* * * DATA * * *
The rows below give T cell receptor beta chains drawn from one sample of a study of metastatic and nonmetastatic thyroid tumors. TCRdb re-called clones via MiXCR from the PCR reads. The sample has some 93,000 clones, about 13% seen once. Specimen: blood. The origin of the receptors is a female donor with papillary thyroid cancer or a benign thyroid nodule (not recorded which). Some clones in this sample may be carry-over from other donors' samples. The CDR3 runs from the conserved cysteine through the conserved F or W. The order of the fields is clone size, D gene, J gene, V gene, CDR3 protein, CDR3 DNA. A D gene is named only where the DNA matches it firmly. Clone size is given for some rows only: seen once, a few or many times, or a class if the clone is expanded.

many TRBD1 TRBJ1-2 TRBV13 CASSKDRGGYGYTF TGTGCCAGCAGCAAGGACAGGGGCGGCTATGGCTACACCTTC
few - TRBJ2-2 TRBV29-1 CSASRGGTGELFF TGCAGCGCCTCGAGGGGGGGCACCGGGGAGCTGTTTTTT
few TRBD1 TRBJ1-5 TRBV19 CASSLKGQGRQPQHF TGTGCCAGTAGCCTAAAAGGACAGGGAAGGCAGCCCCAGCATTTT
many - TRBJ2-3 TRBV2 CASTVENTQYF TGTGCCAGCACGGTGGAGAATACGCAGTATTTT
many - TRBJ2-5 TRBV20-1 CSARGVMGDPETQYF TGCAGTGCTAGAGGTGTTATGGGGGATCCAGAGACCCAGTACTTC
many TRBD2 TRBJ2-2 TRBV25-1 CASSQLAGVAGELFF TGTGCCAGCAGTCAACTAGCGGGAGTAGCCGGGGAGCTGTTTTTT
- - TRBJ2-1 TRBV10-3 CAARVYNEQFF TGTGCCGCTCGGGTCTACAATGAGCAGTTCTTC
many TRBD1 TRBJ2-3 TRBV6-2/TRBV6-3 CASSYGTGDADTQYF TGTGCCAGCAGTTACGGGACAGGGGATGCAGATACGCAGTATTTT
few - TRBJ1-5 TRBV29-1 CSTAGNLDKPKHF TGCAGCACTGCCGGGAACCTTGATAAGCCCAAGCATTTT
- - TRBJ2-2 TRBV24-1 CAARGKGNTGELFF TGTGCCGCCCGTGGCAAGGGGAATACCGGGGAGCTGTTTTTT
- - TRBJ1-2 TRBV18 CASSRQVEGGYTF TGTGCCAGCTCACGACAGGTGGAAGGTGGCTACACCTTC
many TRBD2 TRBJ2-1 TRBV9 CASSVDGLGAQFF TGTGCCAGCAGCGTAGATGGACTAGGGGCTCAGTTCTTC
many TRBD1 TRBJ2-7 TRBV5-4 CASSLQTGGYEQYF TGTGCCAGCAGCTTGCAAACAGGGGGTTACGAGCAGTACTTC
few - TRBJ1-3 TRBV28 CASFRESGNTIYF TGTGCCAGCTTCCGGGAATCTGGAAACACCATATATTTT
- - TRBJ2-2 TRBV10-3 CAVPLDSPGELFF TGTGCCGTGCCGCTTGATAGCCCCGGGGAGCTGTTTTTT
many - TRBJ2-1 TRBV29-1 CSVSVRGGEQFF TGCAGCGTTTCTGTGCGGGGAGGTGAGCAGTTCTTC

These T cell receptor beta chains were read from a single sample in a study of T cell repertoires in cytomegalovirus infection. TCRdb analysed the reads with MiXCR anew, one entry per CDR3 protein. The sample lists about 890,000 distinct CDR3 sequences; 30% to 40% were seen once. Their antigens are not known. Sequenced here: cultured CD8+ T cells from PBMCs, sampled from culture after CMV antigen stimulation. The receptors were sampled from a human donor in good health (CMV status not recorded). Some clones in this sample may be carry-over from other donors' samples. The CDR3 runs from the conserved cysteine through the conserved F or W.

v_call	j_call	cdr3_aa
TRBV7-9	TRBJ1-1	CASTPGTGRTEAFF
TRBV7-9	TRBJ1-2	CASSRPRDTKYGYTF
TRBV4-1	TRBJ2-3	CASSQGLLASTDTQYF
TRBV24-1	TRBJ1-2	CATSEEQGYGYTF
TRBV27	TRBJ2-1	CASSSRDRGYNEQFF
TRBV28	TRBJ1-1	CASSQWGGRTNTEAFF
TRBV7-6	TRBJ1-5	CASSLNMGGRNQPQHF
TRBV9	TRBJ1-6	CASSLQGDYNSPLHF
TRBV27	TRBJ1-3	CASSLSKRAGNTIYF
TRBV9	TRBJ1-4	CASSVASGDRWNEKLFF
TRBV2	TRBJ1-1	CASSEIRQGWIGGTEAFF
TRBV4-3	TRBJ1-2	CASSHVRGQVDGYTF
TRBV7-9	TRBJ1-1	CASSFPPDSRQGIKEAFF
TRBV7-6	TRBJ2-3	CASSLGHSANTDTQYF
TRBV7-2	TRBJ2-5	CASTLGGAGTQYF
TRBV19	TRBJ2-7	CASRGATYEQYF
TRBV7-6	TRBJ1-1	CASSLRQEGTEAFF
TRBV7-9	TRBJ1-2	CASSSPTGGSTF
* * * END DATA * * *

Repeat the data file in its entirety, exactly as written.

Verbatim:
The rows below give T cell receptor beta chains drawn from one sample of a study of metastatic and nonmetastatic thyroid tumors. TCRdb re-called clones via MiXCR from the PCR reads. The sample has some 93,000 clones, about 13% seen once. Specimen: blood. The origin of the receptors is a female donor with papillary thyroid cancer or a benign thyroid nodule (not recorded which). Some clones in this sample may be carry-over from other donors' samples. The CDR3 runs from the conserved cysteine through the conserved F or W. The order of the fields is clone size, D gene, J gene, V gene, CDR3 protein, CDR3 DNA. A D gene is named only where the DNA matches it firmly. Clone size is given for some rows only: seen once, a few or many times, or a class if the clone is expanded.

many TRBD1 TRBJ1-2 TRBV13 CASSKDRGGYGYTF TGTGCCAGCAGCAAGGACAGGGGCGGCTATGGCTACACCTTC
few - TRBJ2-2 TRBV29-1 CSASRGGTGELFF TGCAGCGCCTCGAGGGGGGGCACCGGGGAGCTGTTTTTT
few TRBD1 TRBJ1-5 TRBV19 CASSLKGQGRQPQHF TGTGCCAGTAGCCTAAAAGGACAGGGAAGGCAGCCCCAGCATTTT
many - TRBJ2-3 TRBV2 CASTVENTQYF TGTGCCAGCACGGTGGAGAATACGCAGTATTTT
many - TRBJ2-5 TRBV20-1 CSARGVMGDPETQYF TGCAGTGCTAGAGGTGTTATGGGGGATCCAGAGACCCAGTACTTC
many TRBD2 TRBJ2-2 TRBV25-1 CASSQLAGVAGELFF TGTGCCAGCAGTCAACTAGCGGGAGTAGCCGGGGAGCTGTTTTTT
- - TRBJ2-1 TRBV10-3 CAARVYNEQFF TGTGCCGCTCGGGTCTACAATGAGCAGTTCTTC
many TRBD1 TRBJ2-3 TRBV6-2/TRBV6-3 CASSYGTGDADTQYF TGTGCCAGCAGTTACGGGACAGGGGATGCAGATACGCAGTATTTT
few - TRBJ1-5 TRBV29-1 CSTAGNLDKPKHF TGCAGCACTGCCGGGAACCTTGATAAGCCCAAGCATTTT
- - TRBJ2-2 TRBV24-1 CAARGKGNTGELFF TGTGCCGCCCGTGGCAAGGGGAATACCGGGGAGCTGTTTTTT
- - TRBJ1-2 TRBV18 CASSRQVEGGYTF TGTGCCAGCTCACGACAGGTGGAAGGTGGCTACACCTTC
many TRBD2 TRBJ2-1 TRBV9 CASSVDGLGAQFF TGTGCCAGCAGCGTAGATGGACTAGGGGCTCAGTTCTTC
many TRBD1 TRBJ2-7 TRBV5-4 CASSLQTGGYEQYF TGTGCCAGCAGCTTGCAAACAGGGGGTTACGAGCAGTACTTC
few - TRBJ1-3 TRBV28 CASFRESGNTIYF TGTGCCAGCTTCCGGGAATCTGGAAACACCATATATTTT
- - TRBJ2-2 TRBV10-3 CAVPLDSPGELFF TGTGCCGTGCCGCTTGATAGCCCCGGGGAGCTGTTTTTT
many - TRBJ2-1 TRBV29-1 CSVSVRGGEQFF TGCAGCGTTTCTGTGCGGGGAGGTGAGCAGTTCTTC

These T cell receptor beta chains were read from a single sample in a study of T cell repertoires in cytomegalovirus infection. TCRdb analysed the reads with MiXCR anew, one entry per CDR3 protein. The sample lists about 890,000 distinct CDR3 sequences; 30% to 40% were seen once. Their antigens are not known. Sequenced here: cultured CD8+ T cells from PBMCs, sampled from culture after CMV antigen stimulation. The receptors were sampled from a human donor in good health (CMV status not recorded). Some clones in this sample may be carry-over from other donors' samples. The CDR3 runs from the conserved cysteine through the conserved F or W.

v_call	j_call	cdr3_aa
TRBV7-9	TRBJ1-1	CASTPGTGRTEAFF
TRBV7-9	TRBJ1-2	CASSRPRDTKYGYTF
TRBV4-1	TRBJ2-3	CASSQGLLASTDTQYF
TRBV24-1	TRBJ1-2	CATSEEQGYGYTF
TRBV27	TRBJ2-1	CASSSRDRGYNEQFF
TRBV28	TRBJ1-1	CASSQWGGRTNTEAFF
TRBV7-6	TRBJ1-5	CASSLNMGGRNQPQHF
TRBV9	TRBJ1-6	CASSLQGDYNSPLHF
TRBV27	TRBJ1-3	CASSLSKRAGNTIYF
TRBV9	TRBJ1-4	CASSVASGDRWNEKLFF
TRBV2	TRBJ1-1	CASSEIRQGWIGGTEAFF
TRBV4-3	TRBJ1-2	CASSHVRGQVDGYTF
TRBV7-9	TRBJ1-1	CASSFPPDSRQGIKEAFF
TRBV7-6	TRBJ2-3	CASSLGHSANTDTQYF
TRBV7-2	TRBJ2-5	CASTLGGAGTQYF
TRBV19	TRBJ2-7	CASRGATYEQYF
TRBV7-6	TRBJ1-1	CASSLRQEGTEAFF
TRBV7-9	TRBJ1-2	CASSSPTGGSTF